• Speak, sing and listen to your young child. Infants whose mother spoke frequently to them developed more complex language and at an earlier age. Early understanding of language is correlated with a child’s later intelligence. Children learn language from being with people who talk to them and listen to them, not from watching television. Talk a lot. Say aloud what you are doing. Use as many different words as you can to say the same thing. For example, “The dog is big -- huge -- large -- gigantic.” Recognize that saying “don’t touch” or “stop that” does not teach your child very much. Instead, try to be positive and use lots of words: “Let me give you something safe to play with. We can play with this red ball. I’ll roll it to you, and you roll it to me.” Consider baby sign language in addition to the spoken word.
  • Through play, kids learn much of what they need to know to function every day: gross motor skills, fine motor skills, and cognitive skills. Play is the child’s work and parents interactions in such play enhance a child’s rich experiences. Play is often referred to as the ‘social dance.’ Your baby does something and you respond. He does it again, and you repeat the sound or action. This little dance goes on and on until your baby gets tired and turns away or shuts his eyes. That’s his way of letting you know he is not interested anymore. It’s time to stop for a while. Before long, your baby will start the game himself and invite you to play again.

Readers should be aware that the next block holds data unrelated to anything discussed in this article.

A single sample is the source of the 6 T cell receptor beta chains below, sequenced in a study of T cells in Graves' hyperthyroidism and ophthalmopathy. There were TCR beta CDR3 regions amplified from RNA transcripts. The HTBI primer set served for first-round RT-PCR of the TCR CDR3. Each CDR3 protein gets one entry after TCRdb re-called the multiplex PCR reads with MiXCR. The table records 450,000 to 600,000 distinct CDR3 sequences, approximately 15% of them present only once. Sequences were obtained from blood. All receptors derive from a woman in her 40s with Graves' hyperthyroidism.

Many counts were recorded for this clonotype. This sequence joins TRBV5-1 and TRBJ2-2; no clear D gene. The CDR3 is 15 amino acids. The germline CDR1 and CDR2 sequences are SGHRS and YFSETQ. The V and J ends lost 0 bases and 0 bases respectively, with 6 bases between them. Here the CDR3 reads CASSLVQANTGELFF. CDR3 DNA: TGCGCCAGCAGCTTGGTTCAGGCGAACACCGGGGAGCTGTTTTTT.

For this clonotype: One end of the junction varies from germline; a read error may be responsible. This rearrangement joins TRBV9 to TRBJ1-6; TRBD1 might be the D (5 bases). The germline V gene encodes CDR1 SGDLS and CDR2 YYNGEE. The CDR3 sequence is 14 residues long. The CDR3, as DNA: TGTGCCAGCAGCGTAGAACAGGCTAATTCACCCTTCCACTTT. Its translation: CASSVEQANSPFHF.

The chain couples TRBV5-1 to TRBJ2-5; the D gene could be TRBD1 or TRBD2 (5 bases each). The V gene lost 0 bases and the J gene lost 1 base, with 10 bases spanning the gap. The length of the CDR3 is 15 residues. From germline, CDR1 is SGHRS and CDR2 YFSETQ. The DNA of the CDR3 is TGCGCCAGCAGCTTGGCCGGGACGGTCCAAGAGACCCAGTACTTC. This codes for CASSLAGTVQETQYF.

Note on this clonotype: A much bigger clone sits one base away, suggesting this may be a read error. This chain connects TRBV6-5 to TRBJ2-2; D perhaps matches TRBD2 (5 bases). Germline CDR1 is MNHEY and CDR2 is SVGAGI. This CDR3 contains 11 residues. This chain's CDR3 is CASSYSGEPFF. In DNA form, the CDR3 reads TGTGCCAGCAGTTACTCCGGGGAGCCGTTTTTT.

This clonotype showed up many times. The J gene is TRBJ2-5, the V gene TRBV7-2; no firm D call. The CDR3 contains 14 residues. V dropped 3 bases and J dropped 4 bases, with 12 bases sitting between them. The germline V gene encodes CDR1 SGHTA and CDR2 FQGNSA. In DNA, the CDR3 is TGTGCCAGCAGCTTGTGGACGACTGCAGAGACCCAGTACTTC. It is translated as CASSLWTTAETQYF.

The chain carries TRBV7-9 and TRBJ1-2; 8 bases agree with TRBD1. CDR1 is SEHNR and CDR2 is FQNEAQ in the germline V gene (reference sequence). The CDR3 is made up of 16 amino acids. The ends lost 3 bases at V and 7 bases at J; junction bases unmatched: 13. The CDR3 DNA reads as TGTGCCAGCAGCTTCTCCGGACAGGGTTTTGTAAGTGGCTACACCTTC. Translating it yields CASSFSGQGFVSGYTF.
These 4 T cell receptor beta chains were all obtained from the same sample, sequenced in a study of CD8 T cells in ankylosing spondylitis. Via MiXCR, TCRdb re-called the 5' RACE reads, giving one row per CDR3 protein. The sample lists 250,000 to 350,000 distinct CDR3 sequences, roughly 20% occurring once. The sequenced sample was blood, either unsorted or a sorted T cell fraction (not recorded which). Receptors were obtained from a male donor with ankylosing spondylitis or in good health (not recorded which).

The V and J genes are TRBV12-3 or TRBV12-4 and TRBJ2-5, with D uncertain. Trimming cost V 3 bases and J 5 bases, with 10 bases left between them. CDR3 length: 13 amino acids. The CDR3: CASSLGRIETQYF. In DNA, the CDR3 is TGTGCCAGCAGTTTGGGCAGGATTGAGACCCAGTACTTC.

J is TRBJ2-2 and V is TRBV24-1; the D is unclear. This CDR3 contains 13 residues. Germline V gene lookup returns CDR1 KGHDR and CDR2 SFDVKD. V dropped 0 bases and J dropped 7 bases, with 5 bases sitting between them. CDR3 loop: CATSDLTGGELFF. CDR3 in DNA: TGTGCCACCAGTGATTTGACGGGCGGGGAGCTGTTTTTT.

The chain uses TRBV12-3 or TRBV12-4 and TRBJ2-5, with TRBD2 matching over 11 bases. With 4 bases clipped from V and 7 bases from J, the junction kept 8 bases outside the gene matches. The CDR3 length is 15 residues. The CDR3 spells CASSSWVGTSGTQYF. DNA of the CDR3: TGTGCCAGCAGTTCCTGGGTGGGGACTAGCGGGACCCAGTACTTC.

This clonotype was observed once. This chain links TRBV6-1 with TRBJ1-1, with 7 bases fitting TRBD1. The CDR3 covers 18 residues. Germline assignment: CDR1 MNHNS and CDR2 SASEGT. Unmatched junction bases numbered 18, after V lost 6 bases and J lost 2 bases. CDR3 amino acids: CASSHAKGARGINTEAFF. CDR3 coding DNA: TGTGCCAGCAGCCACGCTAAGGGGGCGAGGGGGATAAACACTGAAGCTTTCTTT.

• The simple act of reading to children can have a huge impact on their development, including how well they do in school. It is never too early to start. The more parents read to their children, the more they learn, and the more physiological connections their brains will make. When you read to your child, his brain cells are turned on and begin to make connections. As he looks at the picture on the page and hears the words you are reading, his brain is hard at work.
  • The brain connections which control movement are formed during the first four years of life. Learning basic motor skills -- rolling over, sitting, crawling, walking, running, reaching, and climbing -- is much easier during this time than at any other time in a child’s life. Some ways a child moves actually improve her learning. As your baby works tirelessly to roll over, to sit up, to crawl, or to reach for objects, both sides of the brain are put to work. This is notable because both sides of the brain are used in many learning skills.